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    I agree with all the hitters are huge regression.  Kepler has good defense, but he has never adjusted well when teams started attacking him differently, and that has been his issue.  Sano, I have no answer for he has just been terrible and should not be back next season regardless of contract.  Garver has also failed to adjust to how teams pitched him.  He snuck up on teams two years ago, but they figured him out and he has not made the adjustments needed. 

    Duffy, his numbers are not good, but pen guys always have up and down years and stretches.  You need to expect it.  Very few bullpen pitchers are top notch year in and year out.  If you count on a pen guy to be always great without backup plans you are making a large gamble. Only the all time greats do it every year.

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    2 hours ago, Trov said:

    Duffy, his numbers are not good, but pen guys always have up and down years and stretches.  You need to expect it.  Very few bullpen pitchers are top notch year in and year out.  If you count on a pen guy to be always great without backup plans you are making a large gamble. Only the all time greats do it every year.

    Duffey is having more than a down stretch. Look at these swinging strike percentage. Yikes. And that zone contact %. Double yikes.

    Season Team Level O-Swing% Z-Swing% Swing% O-Contact% Z-Contact% Contact% Zone% F-Strike% SwStr% CStr% CSW%
    2015 MIN MLB 32.4% 62.3% 45.5% 63.0% 88.7% 78.5% 43.8% 63.6% 9.8% 18.3% 28.1%
    2016 MIN MLB 33.1% 65.6% 47.3% 70.5% 89.6% 82.0% 43.7% 63.8% 8.5% 17.6% 26.1%
    2017 MIN MLB 32.9% 67.4% 49.3% 63.1% 86.1% 78.0% 47.4% 63.9% 10.7% 17.0% 27.7%
    2018 MIN MLB 36.4% 65.0% 48.4% 64.8% 90.4% 79.3% 42.2% 57.0% 10.0% 16.5% 26.5%
    2019 MIN MLB 34.6% 71.9% 50.6% 50.5% 81.8% 69.6% 42.9% 67.2% 15.3% 14.9% 30.3%
    2020 MIN MLB 40.3% 59.1% 47.0% 54.7% 78.2% 65.3% 35.9% 68.5% 16.3% 18.5% 34.8%
    2021 MIN MLB 26.9% 60.4% 40.4% 58.3% 94.5% 80.2% 40.4% 59.3% 8.0% 19.6% 27.6%
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    20 hours ago, Ted Schwerzler said:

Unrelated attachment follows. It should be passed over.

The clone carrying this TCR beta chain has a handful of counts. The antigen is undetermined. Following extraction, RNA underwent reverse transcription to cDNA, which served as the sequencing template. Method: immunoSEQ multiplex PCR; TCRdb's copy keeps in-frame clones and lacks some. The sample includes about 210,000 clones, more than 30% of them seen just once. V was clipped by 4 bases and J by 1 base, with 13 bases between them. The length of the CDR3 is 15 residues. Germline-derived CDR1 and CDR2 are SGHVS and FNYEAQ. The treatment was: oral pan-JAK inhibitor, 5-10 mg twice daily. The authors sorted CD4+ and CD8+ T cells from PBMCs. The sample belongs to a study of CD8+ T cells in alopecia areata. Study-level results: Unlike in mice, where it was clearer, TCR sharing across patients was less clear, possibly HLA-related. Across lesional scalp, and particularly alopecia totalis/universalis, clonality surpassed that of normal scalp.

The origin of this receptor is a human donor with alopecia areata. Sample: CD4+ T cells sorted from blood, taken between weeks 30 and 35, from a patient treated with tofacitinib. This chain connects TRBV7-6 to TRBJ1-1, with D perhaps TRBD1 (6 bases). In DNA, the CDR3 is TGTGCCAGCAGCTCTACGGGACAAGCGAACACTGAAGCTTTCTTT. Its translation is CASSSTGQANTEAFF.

Mitch Garver

    I’m not certain that regression is entirely fair here for Garver as it depends on what the expectation was. I think it’s fair to suggest that his .995 OPS in 2019 wasn’t indicative of the player he is, just as the .511 mark battling through a core injury wasn’t a season ago. He’s since turned it on a bit and now owns a .733 OPS, but the 32/7 K/BB just isn’t reflective of the hitter we once saw.

    For Garver it doesn’t seem the problem is so much that he’s struggled with what to attack, but instead has been unable to attack the same pitches he once could. Previously hunting and crushing fastballs, he’s sat on that pitch in 2021 but been able to do little with it. Having dealt with a couple of bumps and bruises, it hasn’t been a fluid start to the year, but he could certainly ride some momentum back towards an acceptable output.

    Garver's season is a tale of two players. Since his OPS bottomed out at .517 on April 27th, this is what he's done. It's basically a 2+ week snapshot of the 2019 version of Mitch Garver.

    Mitch Garver Batting Gamelogs for Career Games 259 to 269

    Date Tm G GS Rslt PA AB R H 2B 3B HR RBI BB IBB SO HBP SH SF ROE GDP SB CS BA OBP SLG OPS BAbip aLI WPA acLI cWPA RE24 DFS(DK) DFS(FD)
    Apr 28 to May 13, 2021 MIN 11 8 3-8 37 32 5 9 0 0 4 7 5 0 9 0 0 0 0 1 0 0 .281 .378 .656 1.035 .263 .86 -0.234 .52 -0.07% 1.82 89.00 118.50
    per 162 games 162 118   545 472 74 133 0 0 59 104 74 0 133 0 0 0 0 15 0 0             -3
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    6 hours ago, twinbythebay said:

    I think the guys mentioned in this article (plus the rest of the bullpen) are much more to blame for the poor start to the season than the fifth man in the rotation anyway.

    Oh yeah. Just a random question I had especially after seeing how...lackluster a couple of our starters have been

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    On 5/14/2021 at 1:13 PM, Whitey333 said:

    And by the way, what about Byron Buxton?  He is a very good player WHEN HE PLAYS.  Seven years in and what do you have?  Great defensive center fielder.  Pretty good hitter but very streaky.  And the worst thing is all the injuries.  In his 7 year twins career he barely plays in half the games.  What good is a good guy and decent player if you can't count on him to play. 

    I don't think you can put Buxton on a list of regression in a season where he was leading the MVP race, hurt or not. It is disappointing he can't ever avoid the injury bug.